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This is what the university has told Ucas about the criteria they expect applicants to satisfy; some may be compulsory, others may be preferable.

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This is the percentage of applicants to this course who received an offer last year, through Ucas.

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This is what the university has told Ucas about the course. Use it to get a quick idea about what makes it unique compared to similar courses, elsewhere.

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Course location and department:

This is what the university has told Ucas about the course. Use it to get a quick idea about what makes it unique compared to similar courses, elsewhere.

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Teaching Excellence Framework (TEF):

We've received this information from the Department for Education, via Ucas. This is how the university as a whole has been rated for its quality of teaching: gold silver or bronze. Note, not all universities have taken part in the TEF.

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This information comes from the National Student Survey, an annual student survey of final-year students. You can use this to see how satisfied students studying this subject area at this university, are (not the individual course).

We calculate a mean rating of all responses to indicate whether this is high, medium or low compared to the same subject area at other universities.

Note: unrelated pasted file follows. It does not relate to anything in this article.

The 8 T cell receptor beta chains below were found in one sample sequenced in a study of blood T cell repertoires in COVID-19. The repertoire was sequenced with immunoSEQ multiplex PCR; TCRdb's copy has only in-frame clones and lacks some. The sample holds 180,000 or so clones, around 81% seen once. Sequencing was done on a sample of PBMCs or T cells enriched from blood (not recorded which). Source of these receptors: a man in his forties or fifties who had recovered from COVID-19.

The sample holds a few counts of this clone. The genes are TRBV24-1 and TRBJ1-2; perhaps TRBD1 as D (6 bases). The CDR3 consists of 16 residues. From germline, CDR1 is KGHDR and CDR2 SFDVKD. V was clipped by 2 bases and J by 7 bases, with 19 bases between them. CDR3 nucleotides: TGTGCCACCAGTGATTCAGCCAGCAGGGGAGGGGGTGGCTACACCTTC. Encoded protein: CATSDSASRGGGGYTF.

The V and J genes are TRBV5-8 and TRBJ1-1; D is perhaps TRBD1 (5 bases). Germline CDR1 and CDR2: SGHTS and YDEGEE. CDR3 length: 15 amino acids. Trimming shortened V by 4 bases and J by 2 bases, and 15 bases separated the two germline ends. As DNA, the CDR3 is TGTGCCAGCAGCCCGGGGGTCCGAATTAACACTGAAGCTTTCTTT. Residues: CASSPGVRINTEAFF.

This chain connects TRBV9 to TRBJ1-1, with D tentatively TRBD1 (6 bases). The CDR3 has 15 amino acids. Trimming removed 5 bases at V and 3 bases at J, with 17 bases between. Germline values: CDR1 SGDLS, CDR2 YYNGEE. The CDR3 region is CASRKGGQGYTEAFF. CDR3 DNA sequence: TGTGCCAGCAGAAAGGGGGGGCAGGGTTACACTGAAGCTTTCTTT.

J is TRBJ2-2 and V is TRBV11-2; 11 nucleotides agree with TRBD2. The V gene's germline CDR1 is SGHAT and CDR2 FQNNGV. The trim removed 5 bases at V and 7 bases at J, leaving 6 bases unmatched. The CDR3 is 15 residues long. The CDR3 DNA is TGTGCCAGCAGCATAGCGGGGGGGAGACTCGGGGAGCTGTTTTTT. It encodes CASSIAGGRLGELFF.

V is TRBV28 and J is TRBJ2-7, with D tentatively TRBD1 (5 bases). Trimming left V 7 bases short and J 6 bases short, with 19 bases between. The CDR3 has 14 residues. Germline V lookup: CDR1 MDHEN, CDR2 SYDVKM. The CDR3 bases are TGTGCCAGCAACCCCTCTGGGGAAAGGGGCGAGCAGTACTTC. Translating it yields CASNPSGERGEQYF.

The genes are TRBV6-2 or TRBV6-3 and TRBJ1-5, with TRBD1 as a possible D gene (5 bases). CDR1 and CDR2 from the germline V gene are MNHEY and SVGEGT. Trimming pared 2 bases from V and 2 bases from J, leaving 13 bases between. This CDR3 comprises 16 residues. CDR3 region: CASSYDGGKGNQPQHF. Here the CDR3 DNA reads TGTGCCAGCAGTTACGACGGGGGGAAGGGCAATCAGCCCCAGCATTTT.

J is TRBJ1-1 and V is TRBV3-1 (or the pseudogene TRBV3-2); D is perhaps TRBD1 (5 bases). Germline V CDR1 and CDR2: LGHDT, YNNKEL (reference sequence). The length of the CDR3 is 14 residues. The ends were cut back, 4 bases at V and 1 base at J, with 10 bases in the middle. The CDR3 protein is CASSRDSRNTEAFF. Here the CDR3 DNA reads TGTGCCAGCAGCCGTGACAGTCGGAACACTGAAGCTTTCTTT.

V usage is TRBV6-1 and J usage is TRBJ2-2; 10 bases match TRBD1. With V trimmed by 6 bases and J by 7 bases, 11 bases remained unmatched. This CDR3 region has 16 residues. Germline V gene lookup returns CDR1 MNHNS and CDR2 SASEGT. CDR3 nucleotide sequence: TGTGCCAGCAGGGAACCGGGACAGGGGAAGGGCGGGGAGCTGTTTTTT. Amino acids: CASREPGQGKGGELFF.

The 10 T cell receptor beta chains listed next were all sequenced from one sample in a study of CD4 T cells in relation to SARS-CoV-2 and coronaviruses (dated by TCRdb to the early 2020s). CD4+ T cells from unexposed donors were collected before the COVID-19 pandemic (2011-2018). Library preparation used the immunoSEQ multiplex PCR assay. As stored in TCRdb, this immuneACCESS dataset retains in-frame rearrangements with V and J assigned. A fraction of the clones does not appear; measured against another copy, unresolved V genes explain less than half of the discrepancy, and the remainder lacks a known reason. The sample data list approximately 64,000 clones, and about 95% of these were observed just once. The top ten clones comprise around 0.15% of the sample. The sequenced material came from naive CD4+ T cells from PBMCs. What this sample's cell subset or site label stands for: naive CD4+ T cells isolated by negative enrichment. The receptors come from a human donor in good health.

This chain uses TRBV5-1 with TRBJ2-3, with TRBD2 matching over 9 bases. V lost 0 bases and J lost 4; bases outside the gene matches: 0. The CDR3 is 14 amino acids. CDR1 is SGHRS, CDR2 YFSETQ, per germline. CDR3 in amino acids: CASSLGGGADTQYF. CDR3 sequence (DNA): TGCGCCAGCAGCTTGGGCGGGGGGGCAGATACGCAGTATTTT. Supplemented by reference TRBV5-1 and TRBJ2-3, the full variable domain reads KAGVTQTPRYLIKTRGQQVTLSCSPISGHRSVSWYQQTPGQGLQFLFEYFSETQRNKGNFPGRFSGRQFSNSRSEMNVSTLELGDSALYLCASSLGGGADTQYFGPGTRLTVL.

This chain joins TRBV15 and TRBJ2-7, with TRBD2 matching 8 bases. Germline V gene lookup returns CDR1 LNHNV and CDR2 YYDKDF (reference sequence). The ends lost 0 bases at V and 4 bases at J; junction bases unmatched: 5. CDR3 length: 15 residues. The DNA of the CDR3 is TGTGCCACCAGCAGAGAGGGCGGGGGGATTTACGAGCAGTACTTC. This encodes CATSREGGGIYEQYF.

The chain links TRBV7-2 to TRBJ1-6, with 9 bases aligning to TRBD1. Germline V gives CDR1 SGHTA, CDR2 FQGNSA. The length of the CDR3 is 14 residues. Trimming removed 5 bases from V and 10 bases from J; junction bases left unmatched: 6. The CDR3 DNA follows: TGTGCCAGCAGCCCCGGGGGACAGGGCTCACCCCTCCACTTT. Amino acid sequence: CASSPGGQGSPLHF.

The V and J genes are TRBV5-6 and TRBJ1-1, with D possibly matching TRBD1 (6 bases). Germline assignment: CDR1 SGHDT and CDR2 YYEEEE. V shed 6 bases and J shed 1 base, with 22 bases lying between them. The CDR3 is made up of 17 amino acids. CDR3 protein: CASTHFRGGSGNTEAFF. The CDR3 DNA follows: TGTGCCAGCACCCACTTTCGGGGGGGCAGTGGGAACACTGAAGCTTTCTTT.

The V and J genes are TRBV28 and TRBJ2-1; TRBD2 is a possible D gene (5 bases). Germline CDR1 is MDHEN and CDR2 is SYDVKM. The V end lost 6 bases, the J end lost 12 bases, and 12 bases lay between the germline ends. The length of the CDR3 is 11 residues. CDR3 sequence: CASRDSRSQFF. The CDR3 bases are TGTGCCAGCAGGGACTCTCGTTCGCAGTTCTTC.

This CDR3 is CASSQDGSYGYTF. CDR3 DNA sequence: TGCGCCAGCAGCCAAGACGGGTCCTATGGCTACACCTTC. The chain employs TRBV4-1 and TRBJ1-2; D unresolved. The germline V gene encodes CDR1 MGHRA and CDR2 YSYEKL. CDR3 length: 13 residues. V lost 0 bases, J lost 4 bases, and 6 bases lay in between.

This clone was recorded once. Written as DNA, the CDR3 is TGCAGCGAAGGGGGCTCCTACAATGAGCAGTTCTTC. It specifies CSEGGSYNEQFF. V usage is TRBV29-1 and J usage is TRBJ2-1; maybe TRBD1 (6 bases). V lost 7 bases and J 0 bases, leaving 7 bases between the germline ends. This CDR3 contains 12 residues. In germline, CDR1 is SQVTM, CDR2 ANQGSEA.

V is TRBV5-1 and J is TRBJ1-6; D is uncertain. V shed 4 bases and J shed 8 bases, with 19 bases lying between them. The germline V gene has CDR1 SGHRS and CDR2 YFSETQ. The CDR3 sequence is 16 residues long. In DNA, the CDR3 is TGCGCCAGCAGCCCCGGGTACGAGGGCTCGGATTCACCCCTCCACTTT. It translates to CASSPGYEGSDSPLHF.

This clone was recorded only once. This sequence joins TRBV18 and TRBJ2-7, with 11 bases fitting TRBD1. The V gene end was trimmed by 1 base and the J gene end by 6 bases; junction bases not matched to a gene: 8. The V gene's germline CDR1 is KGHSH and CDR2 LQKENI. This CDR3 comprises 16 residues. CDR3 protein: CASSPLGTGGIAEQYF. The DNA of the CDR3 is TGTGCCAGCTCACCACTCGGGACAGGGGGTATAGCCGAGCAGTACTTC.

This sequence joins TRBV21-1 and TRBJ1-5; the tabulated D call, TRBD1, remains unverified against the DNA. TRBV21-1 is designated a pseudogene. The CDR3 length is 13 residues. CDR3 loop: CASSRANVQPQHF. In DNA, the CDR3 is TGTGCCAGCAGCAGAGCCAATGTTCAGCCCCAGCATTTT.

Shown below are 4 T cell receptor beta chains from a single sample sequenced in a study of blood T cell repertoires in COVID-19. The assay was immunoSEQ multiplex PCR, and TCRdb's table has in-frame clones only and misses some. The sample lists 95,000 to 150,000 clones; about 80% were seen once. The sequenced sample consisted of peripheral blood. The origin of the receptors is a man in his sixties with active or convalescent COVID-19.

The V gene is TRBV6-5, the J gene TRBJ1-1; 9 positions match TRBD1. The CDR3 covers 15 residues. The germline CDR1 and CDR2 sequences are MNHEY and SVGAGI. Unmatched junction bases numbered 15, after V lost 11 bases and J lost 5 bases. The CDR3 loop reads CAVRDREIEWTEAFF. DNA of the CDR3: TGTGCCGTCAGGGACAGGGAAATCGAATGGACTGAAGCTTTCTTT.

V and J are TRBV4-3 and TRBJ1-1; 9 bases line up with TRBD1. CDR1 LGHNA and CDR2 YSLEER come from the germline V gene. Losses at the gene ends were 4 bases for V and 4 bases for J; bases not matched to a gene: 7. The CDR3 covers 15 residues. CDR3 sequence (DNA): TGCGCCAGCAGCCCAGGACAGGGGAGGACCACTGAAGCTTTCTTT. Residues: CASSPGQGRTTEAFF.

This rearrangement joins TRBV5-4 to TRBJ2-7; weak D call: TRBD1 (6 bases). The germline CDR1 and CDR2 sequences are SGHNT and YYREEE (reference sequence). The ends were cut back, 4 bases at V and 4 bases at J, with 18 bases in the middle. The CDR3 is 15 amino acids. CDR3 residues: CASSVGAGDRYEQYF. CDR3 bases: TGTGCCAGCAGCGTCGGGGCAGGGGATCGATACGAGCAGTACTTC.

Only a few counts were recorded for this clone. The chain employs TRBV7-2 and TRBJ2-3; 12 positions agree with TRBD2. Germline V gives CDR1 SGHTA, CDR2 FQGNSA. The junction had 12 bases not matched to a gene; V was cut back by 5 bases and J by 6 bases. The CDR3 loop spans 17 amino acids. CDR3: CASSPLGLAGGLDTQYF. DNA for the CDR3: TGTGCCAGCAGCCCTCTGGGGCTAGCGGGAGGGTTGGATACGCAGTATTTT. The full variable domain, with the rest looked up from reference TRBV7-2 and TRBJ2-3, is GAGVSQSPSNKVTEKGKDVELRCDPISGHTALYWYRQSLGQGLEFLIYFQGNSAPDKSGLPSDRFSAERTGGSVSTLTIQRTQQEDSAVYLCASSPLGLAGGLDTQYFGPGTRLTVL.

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This information is from the Higher Education Statistics Agency (HESA).

You can use this to get an idea of who you might share a lecture with and how they progressed in this subject, here. It's also worth comparing typical A-level subjects and grades students achieved with the current course entry requirements; similarities or differences here could indicate how flexible (or not) a university might be.

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Post-six month graduation stats:

This is from the Destinations of Leavers from Higher Education Survey, based on responses from graduates who studied the same subject area here.

It offers a snapshot of what grads went on to do six months later, what they were earning on average, and whether they felt their degree helped them obtain a 'graduate role'. We calculate a mean rating to indicate if this is high, medium or low compared to other universities.

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Graduate field commentary:

The Higher Education Careers Services Unit have provided some further context for all graduates in this subject area, including details that numbers alone might not show

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The Longitudinal Educational Outcomes dataset combines HRMC earnings data with student records from the Higher Education Statistics Agency.

While there are lots of factors at play when it comes to your future earnings, use this as a rough timeline of what graduates in this subject area were earning on average one, three and five years later. Can you see a steady increase in salary, or did grads need some experience under their belt before seeing a nice bump up in their pay packet?